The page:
3. Immediately Begin the Rectification Process

Once the RTO has received the regulator’s performance assessment report identifying alleged non-compliances the RTO should immediately begin the rectification process. In this way, by the time the parties reach the AAT substantive hearing the rectification process should have been completed. Importantly, the AAT can take into account events that have occurred between the time of original decision and the review hearing.[1]

Under section 33(1)(c) of the Administrative Appeals Tribunal Act 1975 (Cth) (the AAT Act) the AAT may inform itself in any way it thinks fit. As the RTO works its way through the rectification process, they must provide the ASQA updates in relation to their evidence of compliance (describing the rectification action taken to comply); obviously, supporting evidence must be supplied. In essence, if the RTO completes all rectifications there may not be the need for a substantive hearing.

4. Lodge Forms to the AAT

As described above, two forms need to be completed and filed with the AAT. As time is of the essence, the RTO must lodge these forms within set timeframes. Affidavits will also need to be prepared and lodged. These must provide evidence to the AAT as to why it should grant a stay. The process can be very complex, depending on the particular circumstances.

The regulator will file its own response, including affidavits from the ASQA auditors.

5. Granting a Stay

It must always be remembered that making an application to the AAT for review of a decision does not affect the operation of the decision or prevent taking action to implement a decision unless the AAT has made an order staying or otherwise affecting the operation or implementation of a decision under review. This is why a stay application is so important. The applicant does not have an automatic right to a stay.

Obviously, in most matters it would appear that where a stay is not granted, the RTO would suffer great hardship by the time of the substantive hearing. The RTO may in fact be unlikely to be able to restore itself to its previous status and position, having presumably lost clients, students, trainers and support staff.

In deciding whether to grant a stay of ASQA’s decision pending the outcome of the AAT’s final decision, the AAT considers all relevant matters including the time between the application and the hearing of the application.

5.1. The Stay Only Assesses the Merit of a Stay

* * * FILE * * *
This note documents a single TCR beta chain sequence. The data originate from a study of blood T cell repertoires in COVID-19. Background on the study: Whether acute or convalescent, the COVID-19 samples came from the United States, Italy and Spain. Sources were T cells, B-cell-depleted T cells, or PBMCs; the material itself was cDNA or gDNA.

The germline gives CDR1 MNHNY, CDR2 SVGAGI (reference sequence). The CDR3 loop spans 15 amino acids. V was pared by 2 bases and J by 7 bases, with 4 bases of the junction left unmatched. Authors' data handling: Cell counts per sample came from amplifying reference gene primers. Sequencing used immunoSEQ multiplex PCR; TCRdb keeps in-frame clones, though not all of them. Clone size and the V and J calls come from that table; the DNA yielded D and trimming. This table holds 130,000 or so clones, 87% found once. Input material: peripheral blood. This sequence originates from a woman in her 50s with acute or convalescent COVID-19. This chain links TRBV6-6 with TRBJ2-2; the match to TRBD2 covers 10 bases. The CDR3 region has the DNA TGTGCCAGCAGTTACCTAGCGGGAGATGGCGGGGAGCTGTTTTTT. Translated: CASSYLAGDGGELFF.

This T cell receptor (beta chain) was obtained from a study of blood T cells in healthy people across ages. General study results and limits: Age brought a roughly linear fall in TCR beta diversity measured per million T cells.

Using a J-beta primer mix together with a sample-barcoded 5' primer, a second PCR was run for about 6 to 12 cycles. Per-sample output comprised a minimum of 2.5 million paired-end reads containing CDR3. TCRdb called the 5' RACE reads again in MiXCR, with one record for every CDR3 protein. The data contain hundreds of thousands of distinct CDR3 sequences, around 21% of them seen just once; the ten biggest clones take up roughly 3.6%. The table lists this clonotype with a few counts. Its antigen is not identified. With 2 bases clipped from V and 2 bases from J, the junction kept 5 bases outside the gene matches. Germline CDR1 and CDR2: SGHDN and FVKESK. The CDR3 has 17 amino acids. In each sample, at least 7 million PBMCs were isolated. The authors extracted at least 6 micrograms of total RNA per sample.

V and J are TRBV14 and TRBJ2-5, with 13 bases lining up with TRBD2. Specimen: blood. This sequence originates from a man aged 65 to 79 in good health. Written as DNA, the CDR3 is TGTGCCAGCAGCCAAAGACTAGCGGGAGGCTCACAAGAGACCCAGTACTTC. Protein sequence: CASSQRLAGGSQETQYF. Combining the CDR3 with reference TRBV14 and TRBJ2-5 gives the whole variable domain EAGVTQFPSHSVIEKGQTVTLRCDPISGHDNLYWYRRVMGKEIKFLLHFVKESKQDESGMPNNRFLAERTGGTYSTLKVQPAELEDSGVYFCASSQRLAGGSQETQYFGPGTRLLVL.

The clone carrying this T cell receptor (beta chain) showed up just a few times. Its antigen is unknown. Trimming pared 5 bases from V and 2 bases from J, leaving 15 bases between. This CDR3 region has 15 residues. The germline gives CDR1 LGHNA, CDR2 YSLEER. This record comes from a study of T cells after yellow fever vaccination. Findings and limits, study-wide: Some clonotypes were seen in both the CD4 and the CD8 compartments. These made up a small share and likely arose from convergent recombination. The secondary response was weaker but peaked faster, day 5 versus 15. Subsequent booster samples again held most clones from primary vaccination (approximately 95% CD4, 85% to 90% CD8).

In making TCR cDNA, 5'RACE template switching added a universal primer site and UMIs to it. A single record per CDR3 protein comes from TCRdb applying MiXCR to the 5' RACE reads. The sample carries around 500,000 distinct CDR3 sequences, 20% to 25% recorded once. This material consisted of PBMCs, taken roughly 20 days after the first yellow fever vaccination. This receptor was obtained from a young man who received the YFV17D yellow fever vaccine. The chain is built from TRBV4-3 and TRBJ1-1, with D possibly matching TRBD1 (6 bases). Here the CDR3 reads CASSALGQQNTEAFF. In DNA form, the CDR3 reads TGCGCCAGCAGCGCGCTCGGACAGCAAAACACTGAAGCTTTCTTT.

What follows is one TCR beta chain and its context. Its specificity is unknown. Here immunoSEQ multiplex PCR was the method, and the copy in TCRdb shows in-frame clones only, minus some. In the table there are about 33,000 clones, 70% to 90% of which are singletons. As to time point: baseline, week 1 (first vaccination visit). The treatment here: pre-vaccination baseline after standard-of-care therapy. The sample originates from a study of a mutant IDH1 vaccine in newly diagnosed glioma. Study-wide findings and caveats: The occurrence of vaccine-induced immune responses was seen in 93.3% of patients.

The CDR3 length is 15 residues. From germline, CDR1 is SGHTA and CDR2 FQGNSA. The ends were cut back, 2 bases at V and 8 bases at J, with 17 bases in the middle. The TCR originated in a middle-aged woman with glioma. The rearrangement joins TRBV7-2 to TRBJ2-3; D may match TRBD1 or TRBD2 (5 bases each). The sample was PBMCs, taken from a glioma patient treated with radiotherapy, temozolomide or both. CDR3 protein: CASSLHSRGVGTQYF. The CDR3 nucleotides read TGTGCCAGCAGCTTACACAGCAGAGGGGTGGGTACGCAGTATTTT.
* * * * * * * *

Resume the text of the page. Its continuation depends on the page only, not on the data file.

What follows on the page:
The stay application is only assessing the merits of a stay application; it is not the substantive hearing and ‘is not seeking to determine in any detail the merits of any case which might be argued at a later stage in appeal proceedings’.[2] Additionally, in Technical Education Australia Pty Ltd v Australian Skills Quality Authority [2018] AATA 3047 Senior Member Cameron summarises (at [68]) the requirement of this consideration as follows:

'It is not the role of the Tribunal, in assessing the merits of a stay application under section 41(2), to conduct a preliminary hearing… The task of the Tribunal in such an application is to consider whether there exists facts and circumstances which would provide some basis for success.'

Therefore, the submissions for a stay application must be clear and succinct, outlining the order sought and grounds for request.

5.2 Principles in Granting a Stay

In drafting their applications, the RTO must consider the below well-established principles applied in Scott v Australian Securities and Investments Commission [2009] AATA 798 (Scott). The AAT has a wide range of considerations permissible to inform the exercise of stay power. In Scott, President Downes J set out a number of factors to be considered in determining whether to grant a stay under subsection 41(2) of the AAT Act, as follows:

1. The prospects of success;

2. The consequence for the applicant of the refusal of the stay;

3. The public interest;

4. The consequences for the respondent in carrying out its functions, depending on whether a stay is granted or not;

5. Whether the application for review would be rendered nugatory if a stay were not granted;

6. Other matters that are relevant, amongst which I would include the length of time—in that case, it was the ban—that had already been in place and the gap between today and the hearing of the application.

The above factors have been applied in many matters post Scott. Submissions based on the above principles should be aligned with the RTO’s particular circumstances.

The stay application must be persuasive; if it is not then the stay may be refused. The member will go through the relevant considerations to establish if they are satisfied that it is desirable to order a stay under s 41(2) of the AAT Act. If they do not order a stay, the substantive hearing may in fact (for obvious reasons) be a waste of time.